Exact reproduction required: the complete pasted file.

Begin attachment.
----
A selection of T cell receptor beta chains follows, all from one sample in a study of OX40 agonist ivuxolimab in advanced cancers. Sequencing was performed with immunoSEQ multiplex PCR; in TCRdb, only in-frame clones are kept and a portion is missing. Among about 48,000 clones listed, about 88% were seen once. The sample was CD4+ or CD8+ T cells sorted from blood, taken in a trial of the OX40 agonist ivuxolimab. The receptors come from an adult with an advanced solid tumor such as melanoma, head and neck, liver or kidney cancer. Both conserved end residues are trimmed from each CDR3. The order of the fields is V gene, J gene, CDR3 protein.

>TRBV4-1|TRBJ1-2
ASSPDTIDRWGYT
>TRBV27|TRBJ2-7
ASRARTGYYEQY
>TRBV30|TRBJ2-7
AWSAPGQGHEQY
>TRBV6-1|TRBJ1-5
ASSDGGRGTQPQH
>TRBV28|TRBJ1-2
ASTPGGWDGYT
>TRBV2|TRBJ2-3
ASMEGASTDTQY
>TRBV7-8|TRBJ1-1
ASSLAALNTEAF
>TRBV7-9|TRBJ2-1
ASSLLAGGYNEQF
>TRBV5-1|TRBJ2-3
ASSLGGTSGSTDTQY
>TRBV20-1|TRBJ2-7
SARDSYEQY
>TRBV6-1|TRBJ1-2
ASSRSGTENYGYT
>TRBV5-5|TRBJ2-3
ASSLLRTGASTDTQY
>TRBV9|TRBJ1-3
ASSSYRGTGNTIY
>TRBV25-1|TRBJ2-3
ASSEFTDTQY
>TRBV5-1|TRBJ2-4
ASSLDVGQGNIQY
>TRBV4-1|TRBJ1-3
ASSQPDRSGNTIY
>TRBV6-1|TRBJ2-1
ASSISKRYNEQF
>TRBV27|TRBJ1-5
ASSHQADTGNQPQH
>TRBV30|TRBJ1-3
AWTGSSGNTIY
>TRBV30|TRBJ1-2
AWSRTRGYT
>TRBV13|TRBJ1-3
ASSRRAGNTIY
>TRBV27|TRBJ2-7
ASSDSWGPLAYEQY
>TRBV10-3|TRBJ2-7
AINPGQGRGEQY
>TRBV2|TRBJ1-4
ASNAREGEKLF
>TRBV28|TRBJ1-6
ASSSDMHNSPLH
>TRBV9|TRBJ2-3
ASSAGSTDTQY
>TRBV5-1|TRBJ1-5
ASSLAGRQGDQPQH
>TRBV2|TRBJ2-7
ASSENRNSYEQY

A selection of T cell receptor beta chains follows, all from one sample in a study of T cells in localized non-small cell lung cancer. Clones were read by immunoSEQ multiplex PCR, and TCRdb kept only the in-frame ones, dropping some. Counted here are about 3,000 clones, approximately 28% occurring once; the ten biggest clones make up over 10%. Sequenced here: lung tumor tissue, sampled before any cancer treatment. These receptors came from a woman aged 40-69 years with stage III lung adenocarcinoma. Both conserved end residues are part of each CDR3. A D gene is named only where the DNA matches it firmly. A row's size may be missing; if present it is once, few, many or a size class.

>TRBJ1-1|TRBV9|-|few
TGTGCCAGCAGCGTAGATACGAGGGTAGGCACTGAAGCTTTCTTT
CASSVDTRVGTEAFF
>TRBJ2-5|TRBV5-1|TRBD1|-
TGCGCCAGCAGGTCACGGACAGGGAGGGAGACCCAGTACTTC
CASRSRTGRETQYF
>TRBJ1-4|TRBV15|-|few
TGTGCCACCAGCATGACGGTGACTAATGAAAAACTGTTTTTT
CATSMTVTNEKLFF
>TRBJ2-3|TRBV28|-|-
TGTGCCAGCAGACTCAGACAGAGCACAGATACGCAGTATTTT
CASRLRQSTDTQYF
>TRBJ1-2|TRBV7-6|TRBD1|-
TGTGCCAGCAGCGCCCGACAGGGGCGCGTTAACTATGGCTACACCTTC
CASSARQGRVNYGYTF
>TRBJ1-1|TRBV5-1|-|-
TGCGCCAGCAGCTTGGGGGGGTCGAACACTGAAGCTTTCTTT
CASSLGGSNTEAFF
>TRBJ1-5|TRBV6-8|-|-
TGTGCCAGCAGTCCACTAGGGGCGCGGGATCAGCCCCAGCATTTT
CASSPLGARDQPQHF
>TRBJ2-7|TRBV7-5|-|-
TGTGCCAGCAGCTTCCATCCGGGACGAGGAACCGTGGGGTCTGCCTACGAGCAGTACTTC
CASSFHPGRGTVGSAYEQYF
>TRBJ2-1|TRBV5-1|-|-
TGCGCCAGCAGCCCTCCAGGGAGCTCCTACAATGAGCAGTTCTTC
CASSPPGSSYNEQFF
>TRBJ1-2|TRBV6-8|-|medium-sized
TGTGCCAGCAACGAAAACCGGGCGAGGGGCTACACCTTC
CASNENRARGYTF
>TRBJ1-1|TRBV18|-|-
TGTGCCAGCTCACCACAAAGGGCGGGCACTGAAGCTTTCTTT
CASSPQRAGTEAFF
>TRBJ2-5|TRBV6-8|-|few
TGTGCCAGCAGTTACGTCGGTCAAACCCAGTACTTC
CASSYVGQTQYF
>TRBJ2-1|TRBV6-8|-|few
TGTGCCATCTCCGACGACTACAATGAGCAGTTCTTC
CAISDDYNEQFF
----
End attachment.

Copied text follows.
A selection of T cell receptor beta chains follows, all from one sample in a study of OX40 agonist ivuxolimab in advanced cancers. Sequencing was performed with immunoSEQ multiplex PCR; in TCRdb, only in-frame clones are kept and a portion is missing. Among about 48,000 clones listed, about 88% were seen once. The sample was CD4+ or CD8+ T cells sorted from blood, taken in a trial of the OX40 agonist ivuxolimab. The receptors come from an adult with an advanced solid tumor such as melanoma, head and neck, liver or kidney cancer. Both conserved end residues are trimmed from each CDR3. The order of the fields is V gene, J gene, CDR3 protein.

>TRBV4-1|TRBJ1-2
ASSPDTIDRWGYT
>TRBV27|TRBJ2-7
ASRARTGYYEQY
>TRBV30|TRBJ2-7
AWSAPGQGHEQY
>TRBV6-1|TRBJ1-5
ASSDGGRGTQPQH
>TRBV28|TRBJ1-2
ASTPGGWDGYT
>TRBV2|TRBJ2-3
ASMEGASTDTQY
>TRBV7-8|TRBJ1-1
ASSLAALNTEAF
>TRBV7-9|TRBJ2-1
ASSLLAGGYNEQF
>TRBV5-1|TRBJ2-3
ASSLGGTSGSTDTQY
>TRBV20-1|TRBJ2-7
SARDSYEQY
>TRBV6-1|TRBJ1-2
ASSRSGTENYGYT
>TRBV5-5|TRBJ2-3
ASSLLRTGASTDTQY
>TRBV9|TRBJ1-3
ASSSYRGTGNTIY
>TRBV25-1|TRBJ2-3
ASSEFTDTQY
>TRBV5-1|TRBJ2-4
ASSLDVGQGNIQY
>TRBV4-1|TRBJ1-3
ASSQPDRSGNTIY
>TRBV6-1|TRBJ2-1
ASSISKRYNEQF
>TRBV27|TRBJ1-5
ASSHQADTGNQPQH
>TRBV30|TRBJ1-3
AWTGSSGNTIY
>TRBV30|TRBJ1-2
AWSRTRGYT
>TRBV13|TRBJ1-3
ASSRRAGNTIY
>TRBV27|TRBJ2-7
ASSDSWGPLAYEQY
>TRBV10-3|TRBJ2-7
AINPGQGRGEQY
>TRBV2|TRBJ1-4
ASNAREGEKLF
>TRBV28|TRBJ1-6
ASSSDMHNSPLH
>TRBV9|TRBJ2-3
ASSAGSTDTQY
>TRBV5-1|TRBJ1-5
ASSLAGRQGDQPQH
>TRBV2|TRBJ2-7
ASSENRNSYEQY

A selection of T cell receptor beta chains follows, all from one sample in a study of T cells in localized non-small cell lung cancer. Clones were read by immunoSEQ multiplex PCR, and TCRdb kept only the in-frame ones, dropping some. Counted here are about 3,000 clones, approximately 28% occurring once; the ten biggest clones make up over 10%. Sequenced here: lung tumor tissue, sampled before any cancer treatment. These receptors came from a woman aged 40-69 years with stage III lung adenocarcinoma. Both conserved end residues are part of each CDR3. A D gene is named only where the DNA matches it firmly. A row's size may be missing; if present it is once, few, many or a size class.

>TRBJ1-1|TRBV9|-|few
TGTGCCAGCAGCGTAGATACGAGGGTAGGCACTGAAGCTTTCTTT
CASSVDTRVGTEAFF
>TRBJ2-5|TRBV5-1|TRBD1|-
TGCGCCAGCAGGTCACGGACAGGGAGGGAGACCCAGTACTTC
CASRSRTGRETQYF
>TRBJ1-4|TRBV15|-|few
TGTGCCACCAGCATGACGGTGACTAATGAAAAACTGTTTTTT
CATSMTVTNEKLFF
>TRBJ2-3|TRBV28|-|-
TGTGCCAGCAGACTCAGACAGAGCACAGATACGCAGTATTTT
CASRLRQSTDTQYF
>TRBJ1-2|TRBV7-6|TRBD1|-
TGTGCCAGCAGCGCCCGACAGGGGCGCGTTAACTATGGCTACACCTTC
CASSARQGRVNYGYTF
>TRBJ1-1|TRBV5-1|-|-
TGCGCCAGCAGCTTGGGGGGGTCGAACACTGAAGCTTTCTTT
CASSLGGSNTEAFF
>TRBJ1-5|TRBV6-8|-|-
TGTGCCAGCAGTCCACTAGGGGCGCGGGATCAGCCCCAGCATTTT
CASSPLGARDQPQHF
>TRBJ2-7|TRBV7-5|-|-
TGTGCCAGCAGCTTCCATCCGGGACGAGGAACCGTGGGGTCTGCCTACGAGCAGTACTTC
CASSFHPGRGTVGSAYEQYF
>TRBJ2-1|TRBV5-1|-|-
TGCGCCAGCAGCCCTCCAGGGAGCTCCTACAATGAGCAGTTCTTC
CASSPPGSSYNEQFF
>TRBJ1-2|TRBV6-8|-|medium-sized
TGTGCCAGCAACGAAAACCGGGCGAGGGGCTACACCTTC
CASNENRARGYTF
>TRBJ1-1|TRBV18|-|-
TGTGCCAGCTCACCACAAAGGGCGGGCACTGAAGCTTTCTTT
CASSPQRAGTEAFF
>TRBJ2-5|TRBV6-8|-|few
TGTGCCAGCAGTTACGTCGGTCAAACCCAGTACTTC
CASSYVGQTQYF
>TRBJ2-1|TRBV6-8|-|few
TGTGCCATCTCCGACGACTACAATGAGCAGTTCTTC
CAISDDYNEQFF